195 Lewis by Chanelle Aponte Pearson

Brooklynification is an uncomfortable comedy series about the gentrification of Bed-Stuy, Brooklyn. A diverse cast of characters take on the good, the bad and the awkward as transforming neighborhoods face the unexpected encounters of rapidly changing streets in New York’s most storied borough.

is created by Christopher Poindexter & Keith Miller and is presented by BRIC-TV

“sharper than most…well-acted and well written…understated satire”  - The New York Times
“does a great job of capturing those uncomfortable conversations…”- Stareable
“shine[s] a comedic light on the growing pains of neighborhoods in transition”- PIX11 TV

seating begins at 7:30pm, film starts at 8pm
First Quincy Street Community Garden, 397-410 Quincy Street, Brooklyn, NY 11221

​The Porch is sponsored by the New York State Council on the Arts with the support of Governor Andrew M. Cuomo and the New York State


Wednesday October 4th 


How do we come to terms with the sins and mistakes of our parents?

Lacey Schwartz grew up in an idyllic, mostly carefree, upper-middle-class Jewish household. While she knew she looked different from the rest of her family, yet never wanting to admit it, her parents contended that Lacey’s darker complexion and curly hair were traits inherited from her Sicilian paternal grandfather.  But after going to college and experiencing life outside of her contained Upstate New York community, Lacey finally begins to probe her immediate family history and uncovers unspoken secrets and a purposeful denial that cuts to the core of who she thinks she is, prompting a total re-evaluation of her identity.

Little White Lie is part of The Luminal Theater's ongoing "Black Is...?" series examining what Blackness is, what it ain’t, and what it can be.

Special thanks to Lacey Schwartz and Truth Aid for permitting us to screen this illuminating film.

Wednesday October 4 at 7:15p
Luminal Theater @ Richard Beavers Gallery

408 Marcus Garvey Blvd, Brooklyn, NY 11216
$8 admission -- Get tix today at

light refreshments will be available

Saturday, September 8

directed by Richard Loussaint; produced by DJ Hard Hittin Harry & DJ Super JB
After popular DJ Hard Hittin Harry’s father Joseph D. D'Janite AKA "PAPIDO" passed away this past April, he was compelled to analyze their relationship, and a short film discussion on fatherhood emerged. This very personal film features commentary from actor Malik Yoba (New York Undercover, Empire), Brooklyn Council Member Robert E. Cornegy Jr., author/scientist Tamykah Anthony-Marston, Harry himself and co-producer DJ Super JB, as well as various perspectives from Harry's children.

directed by Faren Humes
The murder of a local transgender woman causes a rift within the small, rural town of Sanderson, Florida, and tests the tenuous bond of a conservative uncle and his effeminate nephew.

directed by Charbrielle Parker
A biracial college freshman, whose father is a white detective for the NYPD, mother is a college professor at NYU and new boyfriend is a basketball star seems to be living an idyllic life. But her life begins to take a whole new shape when she realizes some people just see the world as black or white.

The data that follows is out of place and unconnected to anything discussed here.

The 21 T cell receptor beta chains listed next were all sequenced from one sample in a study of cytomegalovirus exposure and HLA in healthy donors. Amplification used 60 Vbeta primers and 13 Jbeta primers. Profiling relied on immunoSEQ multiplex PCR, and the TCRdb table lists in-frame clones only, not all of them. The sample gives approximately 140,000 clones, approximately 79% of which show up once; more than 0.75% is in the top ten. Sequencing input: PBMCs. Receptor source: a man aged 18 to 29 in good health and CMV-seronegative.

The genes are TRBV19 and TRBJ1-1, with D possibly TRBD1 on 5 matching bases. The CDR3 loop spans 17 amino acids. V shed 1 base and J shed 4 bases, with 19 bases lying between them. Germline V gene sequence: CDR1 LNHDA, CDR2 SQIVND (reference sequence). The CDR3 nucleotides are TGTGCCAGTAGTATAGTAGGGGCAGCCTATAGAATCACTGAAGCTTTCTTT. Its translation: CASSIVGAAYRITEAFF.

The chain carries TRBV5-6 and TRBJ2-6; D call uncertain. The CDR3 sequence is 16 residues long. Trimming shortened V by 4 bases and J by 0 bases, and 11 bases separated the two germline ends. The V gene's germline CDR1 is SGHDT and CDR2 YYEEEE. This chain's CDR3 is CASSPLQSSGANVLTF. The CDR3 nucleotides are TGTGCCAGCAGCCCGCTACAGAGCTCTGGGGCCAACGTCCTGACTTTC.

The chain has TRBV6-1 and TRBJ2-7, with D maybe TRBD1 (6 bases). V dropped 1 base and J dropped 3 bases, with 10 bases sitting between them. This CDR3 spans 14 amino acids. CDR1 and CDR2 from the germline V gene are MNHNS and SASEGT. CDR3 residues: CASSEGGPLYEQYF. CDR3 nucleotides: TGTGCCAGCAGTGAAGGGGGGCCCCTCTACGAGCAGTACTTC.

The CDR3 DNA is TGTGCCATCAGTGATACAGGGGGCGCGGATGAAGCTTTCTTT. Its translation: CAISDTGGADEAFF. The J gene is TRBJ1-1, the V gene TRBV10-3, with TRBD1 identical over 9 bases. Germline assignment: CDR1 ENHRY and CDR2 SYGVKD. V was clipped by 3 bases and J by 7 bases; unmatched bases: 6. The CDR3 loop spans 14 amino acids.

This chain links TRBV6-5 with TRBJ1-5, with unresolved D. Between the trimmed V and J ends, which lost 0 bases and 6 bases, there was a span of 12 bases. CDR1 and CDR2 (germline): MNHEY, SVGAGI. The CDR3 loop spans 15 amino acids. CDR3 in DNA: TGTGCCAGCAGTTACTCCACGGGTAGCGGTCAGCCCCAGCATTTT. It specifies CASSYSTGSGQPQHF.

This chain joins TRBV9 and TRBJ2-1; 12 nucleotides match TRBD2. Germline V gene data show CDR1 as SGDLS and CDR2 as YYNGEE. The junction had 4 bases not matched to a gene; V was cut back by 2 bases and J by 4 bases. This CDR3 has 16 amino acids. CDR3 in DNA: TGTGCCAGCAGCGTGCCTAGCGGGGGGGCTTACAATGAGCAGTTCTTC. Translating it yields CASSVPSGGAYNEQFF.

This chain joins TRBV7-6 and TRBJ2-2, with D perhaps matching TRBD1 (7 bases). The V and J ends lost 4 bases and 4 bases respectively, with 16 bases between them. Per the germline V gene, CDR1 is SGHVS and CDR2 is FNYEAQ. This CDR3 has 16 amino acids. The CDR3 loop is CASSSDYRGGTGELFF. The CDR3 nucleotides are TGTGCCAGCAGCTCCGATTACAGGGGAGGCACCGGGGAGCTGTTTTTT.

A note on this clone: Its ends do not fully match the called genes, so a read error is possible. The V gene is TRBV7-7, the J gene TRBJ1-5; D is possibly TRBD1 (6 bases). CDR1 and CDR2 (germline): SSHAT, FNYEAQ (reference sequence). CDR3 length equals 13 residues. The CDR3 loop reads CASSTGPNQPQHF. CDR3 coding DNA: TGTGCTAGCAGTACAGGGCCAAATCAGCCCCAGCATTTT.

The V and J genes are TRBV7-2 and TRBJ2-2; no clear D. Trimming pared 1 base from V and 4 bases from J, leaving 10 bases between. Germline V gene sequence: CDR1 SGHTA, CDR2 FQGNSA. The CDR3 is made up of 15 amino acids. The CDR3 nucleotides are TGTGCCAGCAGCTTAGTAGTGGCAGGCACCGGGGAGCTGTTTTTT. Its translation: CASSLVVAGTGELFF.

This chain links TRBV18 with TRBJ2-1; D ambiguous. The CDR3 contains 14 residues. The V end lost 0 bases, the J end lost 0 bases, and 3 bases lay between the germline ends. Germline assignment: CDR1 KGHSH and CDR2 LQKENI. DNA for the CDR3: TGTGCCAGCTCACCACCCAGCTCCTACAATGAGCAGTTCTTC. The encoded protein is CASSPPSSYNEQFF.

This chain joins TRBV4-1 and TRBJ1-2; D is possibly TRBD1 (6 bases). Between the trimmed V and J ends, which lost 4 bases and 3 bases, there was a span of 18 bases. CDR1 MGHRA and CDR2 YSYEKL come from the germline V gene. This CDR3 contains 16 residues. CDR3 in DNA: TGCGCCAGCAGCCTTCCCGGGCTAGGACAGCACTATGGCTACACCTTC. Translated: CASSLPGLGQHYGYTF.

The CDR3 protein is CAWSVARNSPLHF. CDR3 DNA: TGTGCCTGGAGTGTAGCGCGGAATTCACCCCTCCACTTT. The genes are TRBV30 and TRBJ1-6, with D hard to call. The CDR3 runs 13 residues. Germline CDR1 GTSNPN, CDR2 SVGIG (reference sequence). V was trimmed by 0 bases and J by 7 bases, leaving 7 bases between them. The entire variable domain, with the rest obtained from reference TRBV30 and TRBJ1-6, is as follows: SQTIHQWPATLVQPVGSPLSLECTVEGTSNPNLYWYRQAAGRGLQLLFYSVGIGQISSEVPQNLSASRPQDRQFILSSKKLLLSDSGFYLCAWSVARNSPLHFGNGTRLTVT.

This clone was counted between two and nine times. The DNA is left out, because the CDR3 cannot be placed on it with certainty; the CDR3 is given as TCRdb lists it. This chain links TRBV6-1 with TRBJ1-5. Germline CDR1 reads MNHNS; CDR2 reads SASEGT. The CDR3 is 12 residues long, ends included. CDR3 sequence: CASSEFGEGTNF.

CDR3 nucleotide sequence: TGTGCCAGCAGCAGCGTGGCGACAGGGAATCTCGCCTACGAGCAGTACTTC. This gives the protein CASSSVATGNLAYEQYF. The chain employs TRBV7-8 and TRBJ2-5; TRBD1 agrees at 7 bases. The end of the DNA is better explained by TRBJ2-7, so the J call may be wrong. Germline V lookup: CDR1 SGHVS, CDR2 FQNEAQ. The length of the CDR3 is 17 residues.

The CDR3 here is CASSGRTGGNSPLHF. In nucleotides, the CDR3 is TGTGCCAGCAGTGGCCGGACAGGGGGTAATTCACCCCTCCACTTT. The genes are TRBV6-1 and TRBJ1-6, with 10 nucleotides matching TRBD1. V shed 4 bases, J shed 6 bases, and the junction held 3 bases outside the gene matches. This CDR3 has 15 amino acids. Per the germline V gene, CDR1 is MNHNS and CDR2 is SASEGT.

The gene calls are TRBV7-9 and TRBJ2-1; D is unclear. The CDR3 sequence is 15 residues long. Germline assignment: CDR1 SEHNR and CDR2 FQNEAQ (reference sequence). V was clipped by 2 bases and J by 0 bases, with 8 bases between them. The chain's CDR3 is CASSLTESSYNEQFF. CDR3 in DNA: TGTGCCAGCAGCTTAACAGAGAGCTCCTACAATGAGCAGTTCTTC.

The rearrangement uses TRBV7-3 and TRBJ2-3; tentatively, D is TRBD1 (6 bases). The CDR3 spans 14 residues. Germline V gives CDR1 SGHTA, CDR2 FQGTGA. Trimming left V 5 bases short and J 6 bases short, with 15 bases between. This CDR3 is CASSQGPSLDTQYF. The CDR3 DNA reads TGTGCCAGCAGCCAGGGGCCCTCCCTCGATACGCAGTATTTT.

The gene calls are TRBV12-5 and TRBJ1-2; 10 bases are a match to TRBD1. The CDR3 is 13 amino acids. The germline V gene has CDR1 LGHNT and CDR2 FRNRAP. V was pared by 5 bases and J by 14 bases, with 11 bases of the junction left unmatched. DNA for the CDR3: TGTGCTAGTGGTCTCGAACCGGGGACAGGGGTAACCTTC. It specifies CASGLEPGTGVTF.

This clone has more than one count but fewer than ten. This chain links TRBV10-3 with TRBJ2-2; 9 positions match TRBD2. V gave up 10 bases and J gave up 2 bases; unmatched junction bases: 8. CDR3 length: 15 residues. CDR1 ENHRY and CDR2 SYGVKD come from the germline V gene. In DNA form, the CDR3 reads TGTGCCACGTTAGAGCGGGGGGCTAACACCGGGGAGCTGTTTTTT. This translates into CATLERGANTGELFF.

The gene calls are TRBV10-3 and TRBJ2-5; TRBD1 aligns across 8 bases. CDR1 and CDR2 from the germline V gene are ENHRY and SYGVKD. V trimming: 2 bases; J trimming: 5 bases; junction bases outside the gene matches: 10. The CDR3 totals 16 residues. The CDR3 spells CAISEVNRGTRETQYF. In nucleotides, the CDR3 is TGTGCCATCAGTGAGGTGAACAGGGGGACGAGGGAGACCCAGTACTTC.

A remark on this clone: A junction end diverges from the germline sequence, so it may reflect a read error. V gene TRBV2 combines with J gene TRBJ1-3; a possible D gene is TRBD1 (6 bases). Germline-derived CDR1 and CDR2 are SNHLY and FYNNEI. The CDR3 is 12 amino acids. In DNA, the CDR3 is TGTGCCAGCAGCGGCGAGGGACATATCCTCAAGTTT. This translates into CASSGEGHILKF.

POPS (3 episodes)
directed by Garland McLaurin
This documentary web series addresses the reality and challenges of 21st-century parenthood for African American fathers, debunking the media narrative of the deadbeat black father generally accepted as a fact of life for African American children.
POPS is presented by Black Public Media and Indie Lens Storycast in association with PBS Digital Studios and the National Endowment for the Arts

SILENT CRIES (The Prelude)
directed by Shauntay Cherry
producer Okema Moore
The story of a construction worker with a failing business who begins to buckle under the pressure of fatherhood as his son’s 7th birthday approaches.

post-screening Q&A with DJ Hard Hittin Harry, Richard Loussaint, Charbrielle Parker, Shauntay Cherry, and special guests (TBA)

Tuesday November 28 at 7:15p
Luminal Theater @ Richard Beavers Gallery
408 Marcus Garvey Blvd, Brooklyn, NY 11216
$8 admission -- Get tix today at

Wedns. May 23


  Thursday October 12th 


Directed by Christopher Everett
Documentary Feature | 2015 |  89 min.

An in-depth chronicle of the Wilmington Massacre of 1898, a bloody attack

on the African-American community by a heavily armed white mob with the

support of the North Carolina Democratic Party on November 10, 1898 in

the port city of Wilmington, NC. It is considered one of the very few

examples of a violent overthrow of an existing government and

left countless numbers of African-Americans dead and exiled from

the city. This event was the springboard for the White Supremacy movement

and Jim Crow segregation throughout the state of North Carolina and the

American South.

Thursday October 12 at 7:15p
Luminal Theater @ Richard Beavers Gallery

408 Marcus Garvey Blvd, Brooklyn, NY 11216